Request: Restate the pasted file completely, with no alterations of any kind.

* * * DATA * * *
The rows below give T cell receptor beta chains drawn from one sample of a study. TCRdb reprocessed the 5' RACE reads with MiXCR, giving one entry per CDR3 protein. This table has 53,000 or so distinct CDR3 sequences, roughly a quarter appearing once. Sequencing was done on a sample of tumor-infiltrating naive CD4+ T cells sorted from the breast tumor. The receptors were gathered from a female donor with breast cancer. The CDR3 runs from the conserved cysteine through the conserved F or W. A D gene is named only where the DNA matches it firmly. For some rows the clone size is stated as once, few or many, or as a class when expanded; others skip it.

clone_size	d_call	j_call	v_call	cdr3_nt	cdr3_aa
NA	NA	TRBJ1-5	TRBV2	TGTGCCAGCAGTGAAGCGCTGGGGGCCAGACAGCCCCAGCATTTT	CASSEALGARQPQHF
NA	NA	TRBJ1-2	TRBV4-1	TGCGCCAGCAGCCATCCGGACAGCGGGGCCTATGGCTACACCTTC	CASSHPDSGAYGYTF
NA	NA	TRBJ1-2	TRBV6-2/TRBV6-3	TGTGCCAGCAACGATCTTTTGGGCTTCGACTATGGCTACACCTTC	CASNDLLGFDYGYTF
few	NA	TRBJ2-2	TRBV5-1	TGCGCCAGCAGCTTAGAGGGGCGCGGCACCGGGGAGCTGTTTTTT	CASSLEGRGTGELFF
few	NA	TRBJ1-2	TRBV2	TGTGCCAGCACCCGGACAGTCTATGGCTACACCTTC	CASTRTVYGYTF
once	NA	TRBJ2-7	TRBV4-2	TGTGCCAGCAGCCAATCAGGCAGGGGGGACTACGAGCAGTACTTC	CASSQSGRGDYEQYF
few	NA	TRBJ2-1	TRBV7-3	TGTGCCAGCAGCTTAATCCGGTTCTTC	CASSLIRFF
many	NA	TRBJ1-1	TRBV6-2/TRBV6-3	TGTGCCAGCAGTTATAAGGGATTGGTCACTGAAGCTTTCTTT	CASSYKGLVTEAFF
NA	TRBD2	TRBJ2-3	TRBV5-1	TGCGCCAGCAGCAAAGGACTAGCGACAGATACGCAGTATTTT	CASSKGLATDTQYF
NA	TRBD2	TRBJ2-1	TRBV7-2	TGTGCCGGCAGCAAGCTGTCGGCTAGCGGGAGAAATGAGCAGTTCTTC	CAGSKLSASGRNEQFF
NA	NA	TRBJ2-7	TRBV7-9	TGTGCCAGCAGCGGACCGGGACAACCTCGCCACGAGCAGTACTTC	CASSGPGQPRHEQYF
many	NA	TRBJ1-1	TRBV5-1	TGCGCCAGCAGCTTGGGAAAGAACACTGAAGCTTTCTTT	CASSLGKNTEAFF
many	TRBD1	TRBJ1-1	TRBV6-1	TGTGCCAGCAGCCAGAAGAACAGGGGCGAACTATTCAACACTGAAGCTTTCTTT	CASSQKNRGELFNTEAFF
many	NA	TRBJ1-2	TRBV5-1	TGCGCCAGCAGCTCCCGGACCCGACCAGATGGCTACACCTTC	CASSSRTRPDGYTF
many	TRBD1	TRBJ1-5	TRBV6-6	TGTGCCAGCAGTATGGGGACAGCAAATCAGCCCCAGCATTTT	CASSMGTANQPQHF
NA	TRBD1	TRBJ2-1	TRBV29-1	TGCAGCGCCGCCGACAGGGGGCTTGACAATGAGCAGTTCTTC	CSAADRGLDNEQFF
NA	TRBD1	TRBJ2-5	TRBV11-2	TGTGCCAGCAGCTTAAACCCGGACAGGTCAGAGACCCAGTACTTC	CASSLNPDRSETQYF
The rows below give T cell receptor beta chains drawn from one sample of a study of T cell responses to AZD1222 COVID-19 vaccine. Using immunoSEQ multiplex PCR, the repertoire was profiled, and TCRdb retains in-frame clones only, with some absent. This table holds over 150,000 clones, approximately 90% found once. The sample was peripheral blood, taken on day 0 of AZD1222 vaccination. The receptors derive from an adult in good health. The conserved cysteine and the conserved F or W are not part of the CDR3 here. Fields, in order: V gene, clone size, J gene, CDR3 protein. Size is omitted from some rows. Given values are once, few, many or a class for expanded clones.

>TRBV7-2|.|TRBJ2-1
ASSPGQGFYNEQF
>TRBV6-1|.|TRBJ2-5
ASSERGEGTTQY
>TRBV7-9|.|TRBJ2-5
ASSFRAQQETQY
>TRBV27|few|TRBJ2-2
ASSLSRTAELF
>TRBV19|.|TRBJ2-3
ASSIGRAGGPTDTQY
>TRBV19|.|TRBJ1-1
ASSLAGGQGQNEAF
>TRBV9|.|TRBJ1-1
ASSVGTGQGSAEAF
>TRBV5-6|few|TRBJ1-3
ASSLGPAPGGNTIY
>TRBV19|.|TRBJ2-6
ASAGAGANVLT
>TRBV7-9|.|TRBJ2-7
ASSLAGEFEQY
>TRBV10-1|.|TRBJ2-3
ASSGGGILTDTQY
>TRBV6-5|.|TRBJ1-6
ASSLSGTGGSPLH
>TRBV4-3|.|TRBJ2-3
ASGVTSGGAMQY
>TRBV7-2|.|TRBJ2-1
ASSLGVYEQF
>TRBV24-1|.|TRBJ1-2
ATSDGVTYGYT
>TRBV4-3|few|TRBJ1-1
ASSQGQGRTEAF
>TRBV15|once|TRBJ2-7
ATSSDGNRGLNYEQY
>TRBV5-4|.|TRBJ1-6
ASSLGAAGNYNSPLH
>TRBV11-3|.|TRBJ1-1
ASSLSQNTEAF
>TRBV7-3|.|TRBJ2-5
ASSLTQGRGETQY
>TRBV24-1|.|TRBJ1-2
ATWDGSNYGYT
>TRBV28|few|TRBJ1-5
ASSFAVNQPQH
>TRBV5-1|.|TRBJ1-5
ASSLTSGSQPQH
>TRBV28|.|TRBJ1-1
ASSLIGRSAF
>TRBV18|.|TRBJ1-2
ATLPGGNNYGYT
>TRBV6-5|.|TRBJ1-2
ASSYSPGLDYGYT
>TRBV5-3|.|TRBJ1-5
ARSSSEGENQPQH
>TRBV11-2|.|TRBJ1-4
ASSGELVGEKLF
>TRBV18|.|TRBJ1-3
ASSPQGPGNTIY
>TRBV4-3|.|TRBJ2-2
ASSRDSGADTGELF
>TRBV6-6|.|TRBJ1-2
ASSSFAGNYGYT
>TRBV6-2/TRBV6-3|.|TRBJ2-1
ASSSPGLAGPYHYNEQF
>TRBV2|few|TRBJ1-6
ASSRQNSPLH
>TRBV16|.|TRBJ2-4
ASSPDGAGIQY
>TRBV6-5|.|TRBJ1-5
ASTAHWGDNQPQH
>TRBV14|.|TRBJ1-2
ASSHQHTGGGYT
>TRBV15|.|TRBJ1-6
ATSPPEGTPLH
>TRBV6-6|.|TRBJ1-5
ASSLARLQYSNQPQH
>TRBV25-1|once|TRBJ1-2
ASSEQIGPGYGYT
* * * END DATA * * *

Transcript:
The rows below give T cell receptor beta chains drawn from one sample of a study. TCRdb reprocessed the 5' RACE reads with MiXCR, giving one entry per CDR3 protein. This table has 53,000 or so distinct CDR3 sequences, roughly a quarter appearing once. Sequencing was done on a sample of tumor-infiltrating naive CD4+ T cells sorted from the breast tumor. The receptors were gathered from a female donor with breast cancer. The CDR3 runs from the conserved cysteine through the conserved F or W. A D gene is named only where the DNA matches it firmly. For some rows the clone size is stated as once, few or many, or as a class when expanded; others skip it.

clone_size	d_call	j_call	v_call	cdr3_nt	cdr3_aa
NA	NA	TRBJ1-5	TRBV2	TGTGCCAGCAGTGAAGCGCTGGGGGCCAGACAGCCCCAGCATTTT	CASSEALGARQPQHF
NA	NA	TRBJ1-2	TRBV4-1	TGCGCCAGCAGCCATCCGGACAGCGGGGCCTATGGCTACACCTTC	CASSHPDSGAYGYTF
NA	NA	TRBJ1-2	TRBV6-2/TRBV6-3	TGTGCCAGCAACGATCTTTTGGGCTTCGACTATGGCTACACCTTC	CASNDLLGFDYGYTF
few	NA	TRBJ2-2	TRBV5-1	TGCGCCAGCAGCTTAGAGGGGCGCGGCACCGGGGAGCTGTTTTTT	CASSLEGRGTGELFF
few	NA	TRBJ1-2	TRBV2	TGTGCCAGCACCCGGACAGTCTATGGCTACACCTTC	CASTRTVYGYTF
once	NA	TRBJ2-7	TRBV4-2	TGTGCCAGCAGCCAATCAGGCAGGGGGGACTACGAGCAGTACTTC	CASSQSGRGDYEQYF
few	NA	TRBJ2-1	TRBV7-3	TGTGCCAGCAGCTTAATCCGGTTCTTC	CASSLIRFF
many	NA	TRBJ1-1	TRBV6-2/TRBV6-3	TGTGCCAGCAGTTATAAGGGATTGGTCACTGAAGCTTTCTTT	CASSYKGLVTEAFF
NA	TRBD2	TRBJ2-3	TRBV5-1	TGCGCCAGCAGCAAAGGACTAGCGACAGATACGCAGTATTTT	CASSKGLATDTQYF
NA	TRBD2	TRBJ2-1	TRBV7-2	TGTGCCGGCAGCAAGCTGTCGGCTAGCGGGAGAAATGAGCAGTTCTTC	CAGSKLSASGRNEQFF
NA	NA	TRBJ2-7	TRBV7-9	TGTGCCAGCAGCGGACCGGGACAACCTCGCCACGAGCAGTACTTC	CASSGPGQPRHEQYF
many	NA	TRBJ1-1	TRBV5-1	TGCGCCAGCAGCTTGGGAAAGAACACTGAAGCTTTCTTT	CASSLGKNTEAFF
many	TRBD1	TRBJ1-1	TRBV6-1	TGTGCCAGCAGCCAGAAGAACAGGGGCGAACTATTCAACACTGAAGCTTTCTTT	CASSQKNRGELFNTEAFF
many	NA	TRBJ1-2	TRBV5-1	TGCGCCAGCAGCTCCCGGACCCGACCAGATGGCTACACCTTC	CASSSRTRPDGYTF
many	TRBD1	TRBJ1-5	TRBV6-6	TGTGCCAGCAGTATGGGGACAGCAAATCAGCCCCAGCATTTT	CASSMGTANQPQHF
NA	TRBD1	TRBJ2-1	TRBV29-1	TGCAGCGCCGCCGACAGGGGGCTTGACAATGAGCAGTTCTTC	CSAADRGLDNEQFF
NA	TRBD1	TRBJ2-5	TRBV11-2	TGTGCCAGCAGCTTAAACCCGGACAGGTCAGAGACCCAGTACTTC	CASSLNPDRSETQYF
The rows below give T cell receptor beta chains drawn from one sample of a study of T cell responses to AZD1222 COVID-19 vaccine. Using immunoSEQ multiplex PCR, the repertoire was profiled, and TCRdb retains in-frame clones only, with some absent. This table holds over 150,000 clones, approximately 90% found once. The sample was peripheral blood, taken on day 0 of AZD1222 vaccination. The receptors derive from an adult in good health. The conserved cysteine and the conserved F or W are not part of the CDR3 here. Fields, in order: V gene, clone size, J gene, CDR3 protein. Size is omitted from some rows. Given values are once, few, many or a class for expanded clones.

>TRBV7-2|.|TRBJ2-1
ASSPGQGFYNEQF
>TRBV6-1|.|TRBJ2-5
ASSERGEGTTQY
>TRBV7-9|.|TRBJ2-5
ASSFRAQQETQY
>TRBV27|few|TRBJ2-2
ASSLSRTAELF
>TRBV19|.|TRBJ2-3
ASSIGRAGGPTDTQY
>TRBV19|.|TRBJ1-1
ASSLAGGQGQNEAF
>TRBV9|.|TRBJ1-1
ASSVGTGQGSAEAF
>TRBV5-6|few|TRBJ1-3
ASSLGPAPGGNTIY
>TRBV19|.|TRBJ2-6
ASAGAGANVLT
>TRBV7-9|.|TRBJ2-7
ASSLAGEFEQY
>TRBV10-1|.|TRBJ2-3
ASSGGGILTDTQY
>TRBV6-5|.|TRBJ1-6
ASSLSGTGGSPLH
>TRBV4-3|.|TRBJ2-3
ASGVTSGGAMQY
>TRBV7-2|.|TRBJ2-1
ASSLGVYEQF
>TRBV24-1|.|TRBJ1-2
ATSDGVTYGYT
>TRBV4-3|few|TRBJ1-1
ASSQGQGRTEAF
>TRBV15|once|TRBJ2-7
ATSSDGNRGLNYEQY
>TRBV5-4|.|TRBJ1-6
ASSLGAAGNYNSPLH
>TRBV11-3|.|TRBJ1-1
ASSLSQNTEAF
>TRBV7-3|.|TRBJ2-5
ASSLTQGRGETQY
>TRBV24-1|.|TRBJ1-2
ATWDGSNYGYT
>TRBV28|few|TRBJ1-5
ASSFAVNQPQH
>TRBV5-1|.|TRBJ1-5
ASSLTSGSQPQH
>TRBV28|.|TRBJ1-1
ASSLIGRSAF
>TRBV18|.|TRBJ1-2
ATLPGGNNYGYT
>TRBV6-5|.|TRBJ1-2
ASSYSPGLDYGYT
>TRBV5-3|.|TRBJ1-5
ARSSSEGENQPQH
>TRBV11-2|.|TRBJ1-4
ASSGELVGEKLF
>TRBV18|.|TRBJ1-3
ASSPQGPGNTIY
>TRBV4-3|.|TRBJ2-2
ASSRDSGADTGELF
>TRBV6-6|.|TRBJ1-2
ASSSFAGNYGYT
>TRBV6-2/TRBV6-3|.|TRBJ2-1
ASSSPGLAGPYHYNEQF
>TRBV2|few|TRBJ1-6
ASSRQNSPLH
>TRBV16|.|TRBJ2-4
ASSPDGAGIQY
>TRBV6-5|.|TRBJ1-5
ASTAHWGDNQPQH
>TRBV14|.|TRBJ1-2
ASSHQHTGGGYT
>TRBV15|.|TRBJ1-6
ATSPPEGTPLH
>TRBV6-6|.|TRBJ1-5
ASSLARLQYSNQPQH
>TRBV25-1|once|TRBJ1-2
ASSEQIGPGYGYT